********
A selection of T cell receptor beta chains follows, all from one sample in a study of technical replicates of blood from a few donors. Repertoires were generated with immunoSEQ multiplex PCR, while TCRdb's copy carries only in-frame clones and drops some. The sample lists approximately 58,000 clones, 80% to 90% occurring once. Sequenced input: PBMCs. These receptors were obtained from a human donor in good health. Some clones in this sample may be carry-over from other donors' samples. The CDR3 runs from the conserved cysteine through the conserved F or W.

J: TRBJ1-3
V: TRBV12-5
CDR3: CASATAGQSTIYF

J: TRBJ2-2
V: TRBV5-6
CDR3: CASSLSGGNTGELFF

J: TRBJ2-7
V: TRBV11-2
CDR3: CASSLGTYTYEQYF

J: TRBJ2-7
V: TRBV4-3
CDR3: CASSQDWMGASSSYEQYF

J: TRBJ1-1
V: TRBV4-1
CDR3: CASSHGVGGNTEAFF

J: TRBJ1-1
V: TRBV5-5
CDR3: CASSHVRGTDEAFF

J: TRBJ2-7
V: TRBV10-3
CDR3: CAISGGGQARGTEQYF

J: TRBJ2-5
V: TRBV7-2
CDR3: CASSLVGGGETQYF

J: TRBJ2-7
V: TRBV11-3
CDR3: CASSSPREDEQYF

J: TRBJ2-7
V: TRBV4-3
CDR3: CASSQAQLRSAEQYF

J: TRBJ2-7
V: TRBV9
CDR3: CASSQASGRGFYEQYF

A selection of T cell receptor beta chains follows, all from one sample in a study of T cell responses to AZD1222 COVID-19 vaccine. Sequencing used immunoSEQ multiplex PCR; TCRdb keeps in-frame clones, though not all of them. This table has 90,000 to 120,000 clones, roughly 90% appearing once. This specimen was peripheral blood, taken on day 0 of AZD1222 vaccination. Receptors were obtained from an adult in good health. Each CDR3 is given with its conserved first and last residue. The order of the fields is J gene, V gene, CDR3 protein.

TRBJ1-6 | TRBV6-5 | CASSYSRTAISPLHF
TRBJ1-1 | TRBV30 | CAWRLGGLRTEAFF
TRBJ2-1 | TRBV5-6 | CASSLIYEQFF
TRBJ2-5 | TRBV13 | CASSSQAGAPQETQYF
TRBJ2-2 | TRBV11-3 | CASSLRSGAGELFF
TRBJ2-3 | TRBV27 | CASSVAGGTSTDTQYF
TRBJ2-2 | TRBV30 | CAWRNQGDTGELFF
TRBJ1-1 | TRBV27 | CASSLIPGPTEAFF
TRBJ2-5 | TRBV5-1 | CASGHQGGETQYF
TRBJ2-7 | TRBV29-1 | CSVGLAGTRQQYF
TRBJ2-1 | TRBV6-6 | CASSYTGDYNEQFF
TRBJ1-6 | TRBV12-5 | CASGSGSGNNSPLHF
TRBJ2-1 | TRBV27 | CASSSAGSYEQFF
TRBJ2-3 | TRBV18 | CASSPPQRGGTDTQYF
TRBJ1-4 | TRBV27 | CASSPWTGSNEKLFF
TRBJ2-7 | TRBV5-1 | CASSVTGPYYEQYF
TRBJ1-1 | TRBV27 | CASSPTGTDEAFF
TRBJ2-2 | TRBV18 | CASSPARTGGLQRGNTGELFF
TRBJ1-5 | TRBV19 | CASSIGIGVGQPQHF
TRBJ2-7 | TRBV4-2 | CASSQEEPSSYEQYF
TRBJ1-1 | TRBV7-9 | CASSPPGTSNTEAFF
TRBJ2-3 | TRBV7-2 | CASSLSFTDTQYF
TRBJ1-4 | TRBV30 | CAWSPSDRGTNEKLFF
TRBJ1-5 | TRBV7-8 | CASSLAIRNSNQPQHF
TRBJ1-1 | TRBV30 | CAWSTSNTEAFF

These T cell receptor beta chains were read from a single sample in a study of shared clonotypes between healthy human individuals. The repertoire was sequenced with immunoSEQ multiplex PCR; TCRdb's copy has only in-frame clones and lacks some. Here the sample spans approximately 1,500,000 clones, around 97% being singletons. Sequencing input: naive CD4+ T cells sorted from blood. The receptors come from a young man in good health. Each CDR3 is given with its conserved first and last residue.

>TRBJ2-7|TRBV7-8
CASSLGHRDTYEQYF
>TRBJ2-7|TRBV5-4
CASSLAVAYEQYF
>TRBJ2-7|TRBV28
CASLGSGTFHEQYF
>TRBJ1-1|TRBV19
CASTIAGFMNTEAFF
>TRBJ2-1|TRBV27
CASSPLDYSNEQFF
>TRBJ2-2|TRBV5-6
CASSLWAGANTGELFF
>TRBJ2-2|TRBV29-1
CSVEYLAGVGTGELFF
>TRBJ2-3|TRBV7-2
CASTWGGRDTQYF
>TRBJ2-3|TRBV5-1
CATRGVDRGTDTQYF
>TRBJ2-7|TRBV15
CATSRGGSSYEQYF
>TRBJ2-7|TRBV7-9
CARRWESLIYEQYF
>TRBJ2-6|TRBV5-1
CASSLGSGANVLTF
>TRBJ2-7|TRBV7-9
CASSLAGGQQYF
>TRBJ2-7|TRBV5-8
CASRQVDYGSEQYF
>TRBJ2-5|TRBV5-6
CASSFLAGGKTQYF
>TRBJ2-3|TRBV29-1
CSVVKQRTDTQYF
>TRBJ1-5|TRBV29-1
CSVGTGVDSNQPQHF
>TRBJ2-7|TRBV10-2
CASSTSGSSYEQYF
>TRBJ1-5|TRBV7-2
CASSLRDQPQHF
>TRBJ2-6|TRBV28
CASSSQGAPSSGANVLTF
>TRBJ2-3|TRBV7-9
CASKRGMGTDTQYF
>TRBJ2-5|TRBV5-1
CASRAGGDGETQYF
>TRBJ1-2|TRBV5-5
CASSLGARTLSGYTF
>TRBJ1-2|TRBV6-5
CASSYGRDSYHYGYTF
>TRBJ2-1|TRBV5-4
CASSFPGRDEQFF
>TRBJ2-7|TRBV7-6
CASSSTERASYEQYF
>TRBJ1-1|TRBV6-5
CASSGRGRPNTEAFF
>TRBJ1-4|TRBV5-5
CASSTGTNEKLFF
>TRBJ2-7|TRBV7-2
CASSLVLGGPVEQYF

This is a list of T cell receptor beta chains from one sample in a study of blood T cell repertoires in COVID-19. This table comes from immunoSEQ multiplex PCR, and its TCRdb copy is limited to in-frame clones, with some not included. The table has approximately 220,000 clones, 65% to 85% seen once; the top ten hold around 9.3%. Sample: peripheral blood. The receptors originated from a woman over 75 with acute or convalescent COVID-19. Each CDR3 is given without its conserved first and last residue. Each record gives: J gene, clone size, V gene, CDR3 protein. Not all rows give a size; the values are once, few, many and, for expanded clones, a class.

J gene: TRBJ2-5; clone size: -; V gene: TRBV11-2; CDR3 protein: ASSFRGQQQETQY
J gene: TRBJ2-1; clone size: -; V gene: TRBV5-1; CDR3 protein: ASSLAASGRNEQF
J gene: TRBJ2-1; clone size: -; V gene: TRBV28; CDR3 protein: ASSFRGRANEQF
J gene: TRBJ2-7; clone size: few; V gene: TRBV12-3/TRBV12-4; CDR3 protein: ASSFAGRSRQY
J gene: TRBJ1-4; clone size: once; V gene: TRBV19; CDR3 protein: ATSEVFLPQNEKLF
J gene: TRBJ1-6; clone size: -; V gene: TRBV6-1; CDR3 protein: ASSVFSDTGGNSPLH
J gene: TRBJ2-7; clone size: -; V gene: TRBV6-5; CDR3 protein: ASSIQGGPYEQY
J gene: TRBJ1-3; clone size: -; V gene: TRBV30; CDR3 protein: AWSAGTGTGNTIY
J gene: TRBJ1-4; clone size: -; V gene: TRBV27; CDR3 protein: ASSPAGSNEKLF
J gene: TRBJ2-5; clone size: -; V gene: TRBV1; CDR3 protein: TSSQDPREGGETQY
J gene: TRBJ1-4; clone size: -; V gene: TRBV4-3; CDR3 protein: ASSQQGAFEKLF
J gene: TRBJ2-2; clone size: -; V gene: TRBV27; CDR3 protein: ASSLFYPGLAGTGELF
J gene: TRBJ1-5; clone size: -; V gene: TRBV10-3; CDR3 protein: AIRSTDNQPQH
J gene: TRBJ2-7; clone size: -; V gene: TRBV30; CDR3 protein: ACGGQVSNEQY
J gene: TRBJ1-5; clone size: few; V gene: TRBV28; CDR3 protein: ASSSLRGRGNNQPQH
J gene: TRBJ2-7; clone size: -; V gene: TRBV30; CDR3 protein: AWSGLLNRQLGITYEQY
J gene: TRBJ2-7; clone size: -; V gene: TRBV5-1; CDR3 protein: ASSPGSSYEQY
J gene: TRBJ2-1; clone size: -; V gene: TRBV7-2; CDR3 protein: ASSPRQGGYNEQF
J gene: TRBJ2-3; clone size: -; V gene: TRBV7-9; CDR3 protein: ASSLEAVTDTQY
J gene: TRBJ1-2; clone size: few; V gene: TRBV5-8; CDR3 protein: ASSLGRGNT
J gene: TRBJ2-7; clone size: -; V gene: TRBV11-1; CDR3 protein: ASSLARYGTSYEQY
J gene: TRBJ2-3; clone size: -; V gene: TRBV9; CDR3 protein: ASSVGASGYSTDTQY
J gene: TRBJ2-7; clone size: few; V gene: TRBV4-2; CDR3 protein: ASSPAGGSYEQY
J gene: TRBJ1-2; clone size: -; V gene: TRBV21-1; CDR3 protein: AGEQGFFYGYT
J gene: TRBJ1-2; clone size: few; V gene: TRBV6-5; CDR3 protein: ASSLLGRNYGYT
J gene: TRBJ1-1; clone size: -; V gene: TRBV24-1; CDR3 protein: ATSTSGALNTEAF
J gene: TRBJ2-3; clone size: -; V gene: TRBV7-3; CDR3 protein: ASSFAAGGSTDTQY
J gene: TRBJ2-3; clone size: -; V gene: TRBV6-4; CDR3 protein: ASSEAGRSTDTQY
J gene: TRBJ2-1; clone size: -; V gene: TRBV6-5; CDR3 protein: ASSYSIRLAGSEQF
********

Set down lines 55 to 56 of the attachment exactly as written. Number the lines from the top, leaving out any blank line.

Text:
TRBJ2-7 | TRBV4-2 | CASSQEEPSSYEQYF
TRBJ1-1 | TRBV7-9 | CASSPPGTSNTEAFF